It was with interest then that I read the language of the “final compromise test” of the proposed new regulation on the Connected Continent from the EC. This cover two things principally – (1) it tries to abolish roaming in the EC; and (2) it contains a net-neutrality-like “open internet” obligation. This blog post will discuss only the latter.
Whilst advocates of net neutrality have criticised the regulation for allowing too many get-outs (in respect of “specialised services” I am much more concerned about the potential downsides in terms of restricting competition and the launch of new services. As explained below however there is also one, little commented-upon, aspect of the new regulation which will, I think, be beneficial and should be much-welcomed by consumer advocates.
Currently only two EC members have a net neutrality rule in place – Neherlands and Slovenia. As my earlier posts make clear in both of these countries this operates to prohibit “zero rating” – which is the practice of excluding certain types of content from metered data-usage charges. In practice this has operated to impede new entrants in various OTT markets and make it not easier but more difficult for them to compete. In other words in competitive markets this form of strong net neutrality – outlawing zero-rating – can have the opposite effect for that which proponents claim for it.
On a first reading of the proposed regulation it is not clear whether or not zero-rating will or will not be prohibited. There is certainly some text which could be used to argue that zero-rating is caught, For example Article 3(2) says
Agreements between providers of internet access services and end-users on commercial and technical conditions and characteristics of internet access services such as price, [emphasis added] data volumes or speed, and any commercial practices conducted by providers of internet access services, shall not limit the exercise of the right of end-users set out in paragraph 1.
The inclusion of price as a criteria to judge whether the “open internet” rules have been broken certainly suggests that zero-rating might be caught. This would, I think, and for the reasons already expressed, be a bad result for consumers.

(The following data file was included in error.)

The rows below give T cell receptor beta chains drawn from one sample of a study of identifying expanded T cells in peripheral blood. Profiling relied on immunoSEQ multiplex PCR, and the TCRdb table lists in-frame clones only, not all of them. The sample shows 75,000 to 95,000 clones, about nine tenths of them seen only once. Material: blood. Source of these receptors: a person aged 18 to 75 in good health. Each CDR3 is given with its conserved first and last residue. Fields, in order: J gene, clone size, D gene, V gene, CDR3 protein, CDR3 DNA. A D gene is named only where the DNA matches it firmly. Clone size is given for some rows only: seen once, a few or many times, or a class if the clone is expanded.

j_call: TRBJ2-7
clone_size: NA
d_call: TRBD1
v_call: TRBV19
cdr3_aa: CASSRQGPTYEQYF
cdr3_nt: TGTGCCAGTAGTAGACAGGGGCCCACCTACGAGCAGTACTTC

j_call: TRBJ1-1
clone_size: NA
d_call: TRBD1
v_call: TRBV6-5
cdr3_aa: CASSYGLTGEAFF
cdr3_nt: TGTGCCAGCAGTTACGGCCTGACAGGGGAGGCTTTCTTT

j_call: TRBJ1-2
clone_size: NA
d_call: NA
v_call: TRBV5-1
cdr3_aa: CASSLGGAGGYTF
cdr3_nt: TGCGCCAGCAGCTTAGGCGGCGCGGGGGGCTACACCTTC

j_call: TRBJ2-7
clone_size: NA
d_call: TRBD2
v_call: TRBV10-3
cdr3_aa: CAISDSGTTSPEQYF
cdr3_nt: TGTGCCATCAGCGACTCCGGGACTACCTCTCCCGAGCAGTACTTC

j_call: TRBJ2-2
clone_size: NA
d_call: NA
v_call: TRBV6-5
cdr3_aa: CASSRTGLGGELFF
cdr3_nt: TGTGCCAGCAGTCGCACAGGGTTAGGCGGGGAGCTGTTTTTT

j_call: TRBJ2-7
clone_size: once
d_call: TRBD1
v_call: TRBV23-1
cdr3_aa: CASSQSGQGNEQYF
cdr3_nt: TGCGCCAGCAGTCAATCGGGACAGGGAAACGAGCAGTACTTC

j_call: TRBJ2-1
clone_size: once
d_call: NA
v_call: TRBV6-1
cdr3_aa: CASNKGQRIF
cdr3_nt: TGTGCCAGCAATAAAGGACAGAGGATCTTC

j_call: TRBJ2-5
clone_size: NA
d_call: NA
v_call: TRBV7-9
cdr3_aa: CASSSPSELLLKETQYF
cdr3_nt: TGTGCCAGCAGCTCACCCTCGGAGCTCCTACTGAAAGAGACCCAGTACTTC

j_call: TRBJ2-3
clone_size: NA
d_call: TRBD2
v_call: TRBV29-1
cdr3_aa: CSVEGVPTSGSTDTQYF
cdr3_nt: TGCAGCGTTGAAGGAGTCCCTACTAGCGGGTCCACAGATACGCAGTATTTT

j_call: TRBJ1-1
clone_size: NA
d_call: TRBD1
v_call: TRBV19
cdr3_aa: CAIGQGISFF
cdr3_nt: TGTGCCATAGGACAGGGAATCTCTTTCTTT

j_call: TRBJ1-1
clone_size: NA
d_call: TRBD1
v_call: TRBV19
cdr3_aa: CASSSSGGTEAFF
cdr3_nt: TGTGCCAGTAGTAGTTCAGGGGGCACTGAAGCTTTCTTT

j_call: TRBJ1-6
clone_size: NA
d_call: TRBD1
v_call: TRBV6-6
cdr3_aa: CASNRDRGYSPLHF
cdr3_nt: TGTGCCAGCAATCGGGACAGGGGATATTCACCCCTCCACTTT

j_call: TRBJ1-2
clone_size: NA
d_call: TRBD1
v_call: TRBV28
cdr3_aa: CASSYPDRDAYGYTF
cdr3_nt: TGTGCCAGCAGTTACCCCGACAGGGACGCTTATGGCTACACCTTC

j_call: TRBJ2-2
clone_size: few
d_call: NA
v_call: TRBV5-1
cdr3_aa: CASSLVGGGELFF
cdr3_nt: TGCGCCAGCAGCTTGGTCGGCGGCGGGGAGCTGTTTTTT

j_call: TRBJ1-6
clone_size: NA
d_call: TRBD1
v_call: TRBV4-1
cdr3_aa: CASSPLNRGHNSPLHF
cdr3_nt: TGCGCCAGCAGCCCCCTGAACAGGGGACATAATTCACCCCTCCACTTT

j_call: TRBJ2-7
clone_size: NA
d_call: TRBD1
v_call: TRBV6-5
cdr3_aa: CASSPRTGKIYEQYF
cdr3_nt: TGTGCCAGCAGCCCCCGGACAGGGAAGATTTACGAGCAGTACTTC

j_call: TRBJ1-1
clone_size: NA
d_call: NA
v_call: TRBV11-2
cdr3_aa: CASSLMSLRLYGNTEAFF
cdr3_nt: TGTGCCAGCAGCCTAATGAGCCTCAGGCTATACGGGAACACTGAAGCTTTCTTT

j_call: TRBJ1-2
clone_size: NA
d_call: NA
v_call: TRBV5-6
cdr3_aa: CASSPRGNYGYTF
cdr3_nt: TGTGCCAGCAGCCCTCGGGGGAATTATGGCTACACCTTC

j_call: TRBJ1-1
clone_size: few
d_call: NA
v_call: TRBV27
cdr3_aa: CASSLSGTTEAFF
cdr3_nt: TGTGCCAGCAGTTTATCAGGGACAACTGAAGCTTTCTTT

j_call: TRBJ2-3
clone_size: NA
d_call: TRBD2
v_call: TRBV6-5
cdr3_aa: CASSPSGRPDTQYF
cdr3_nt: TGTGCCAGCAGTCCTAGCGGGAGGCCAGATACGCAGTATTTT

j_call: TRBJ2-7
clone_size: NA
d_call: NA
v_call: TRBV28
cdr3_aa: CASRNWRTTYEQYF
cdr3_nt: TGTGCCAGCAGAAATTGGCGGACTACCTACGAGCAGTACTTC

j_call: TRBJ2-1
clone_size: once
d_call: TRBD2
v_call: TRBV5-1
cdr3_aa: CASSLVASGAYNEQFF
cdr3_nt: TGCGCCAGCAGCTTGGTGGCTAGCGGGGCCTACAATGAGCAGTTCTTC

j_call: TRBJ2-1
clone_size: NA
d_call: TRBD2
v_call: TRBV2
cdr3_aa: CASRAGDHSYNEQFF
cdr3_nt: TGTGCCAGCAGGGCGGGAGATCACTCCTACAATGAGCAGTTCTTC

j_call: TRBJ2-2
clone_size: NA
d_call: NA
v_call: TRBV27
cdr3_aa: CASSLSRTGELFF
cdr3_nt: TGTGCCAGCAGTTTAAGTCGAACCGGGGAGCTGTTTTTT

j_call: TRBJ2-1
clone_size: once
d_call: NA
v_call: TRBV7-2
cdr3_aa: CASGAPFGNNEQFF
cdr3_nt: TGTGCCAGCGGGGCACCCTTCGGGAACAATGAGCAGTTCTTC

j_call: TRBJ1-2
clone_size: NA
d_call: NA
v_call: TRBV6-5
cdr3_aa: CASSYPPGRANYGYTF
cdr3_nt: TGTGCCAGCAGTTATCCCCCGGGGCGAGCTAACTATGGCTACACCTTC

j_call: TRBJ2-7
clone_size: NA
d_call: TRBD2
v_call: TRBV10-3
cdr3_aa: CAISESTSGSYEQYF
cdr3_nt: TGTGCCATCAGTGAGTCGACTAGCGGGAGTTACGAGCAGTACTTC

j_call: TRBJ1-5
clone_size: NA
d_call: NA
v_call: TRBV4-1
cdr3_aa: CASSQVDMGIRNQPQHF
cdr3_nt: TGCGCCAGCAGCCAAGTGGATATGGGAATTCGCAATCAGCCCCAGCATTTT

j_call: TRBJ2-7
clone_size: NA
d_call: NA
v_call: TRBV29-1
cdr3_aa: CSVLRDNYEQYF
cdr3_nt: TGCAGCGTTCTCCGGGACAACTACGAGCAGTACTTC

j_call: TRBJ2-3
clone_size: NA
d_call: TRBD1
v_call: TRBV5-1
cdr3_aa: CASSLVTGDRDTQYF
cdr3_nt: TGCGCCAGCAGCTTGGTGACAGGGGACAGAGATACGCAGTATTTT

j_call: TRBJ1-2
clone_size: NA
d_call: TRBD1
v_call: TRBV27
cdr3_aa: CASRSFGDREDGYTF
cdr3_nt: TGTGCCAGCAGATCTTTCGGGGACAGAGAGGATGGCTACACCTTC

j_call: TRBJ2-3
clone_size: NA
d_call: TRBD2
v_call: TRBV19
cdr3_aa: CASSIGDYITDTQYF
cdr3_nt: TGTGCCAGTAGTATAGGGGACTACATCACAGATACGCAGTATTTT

The “right” to an open internet
Somewhat oddly the language (at Article 3) appears to (try to) give consumers a “right to access and distribute information and content, use and provide applications and services and use terminal equipment of their choice, irrespective of the end-user’s or provider’s location or the location…”
This language of rights sits very oddly. It is almost as if the text were trying to create a new right akin to human rights – clearly a very odd concept. As explained in my blogs posts referred-to above (in the context of internet.org) I think it is dangerous to treat net neutrality as if it were a good thing in and of itself – that is plainly not the case where it is used an excuse to prevent the creation of free services which could only benefit the unconnected.
Confirming internet speeds
There is one, little commented-upon, section of this new regulation which I think is a good thing. Article 3 says that ISPs must include in their contract with end users information on the speeds they can actually expect. It goes further to say that regulators should monitor this and that any significant discrepancy between actual and the (now) contractually promised speed will constitute a non-conformity with the contract (and hence could be grounds for terminating and even claiming damages). This rather neatly fixes a common issue with ISP services where actual speeds delivered do not come close to the advertised ones.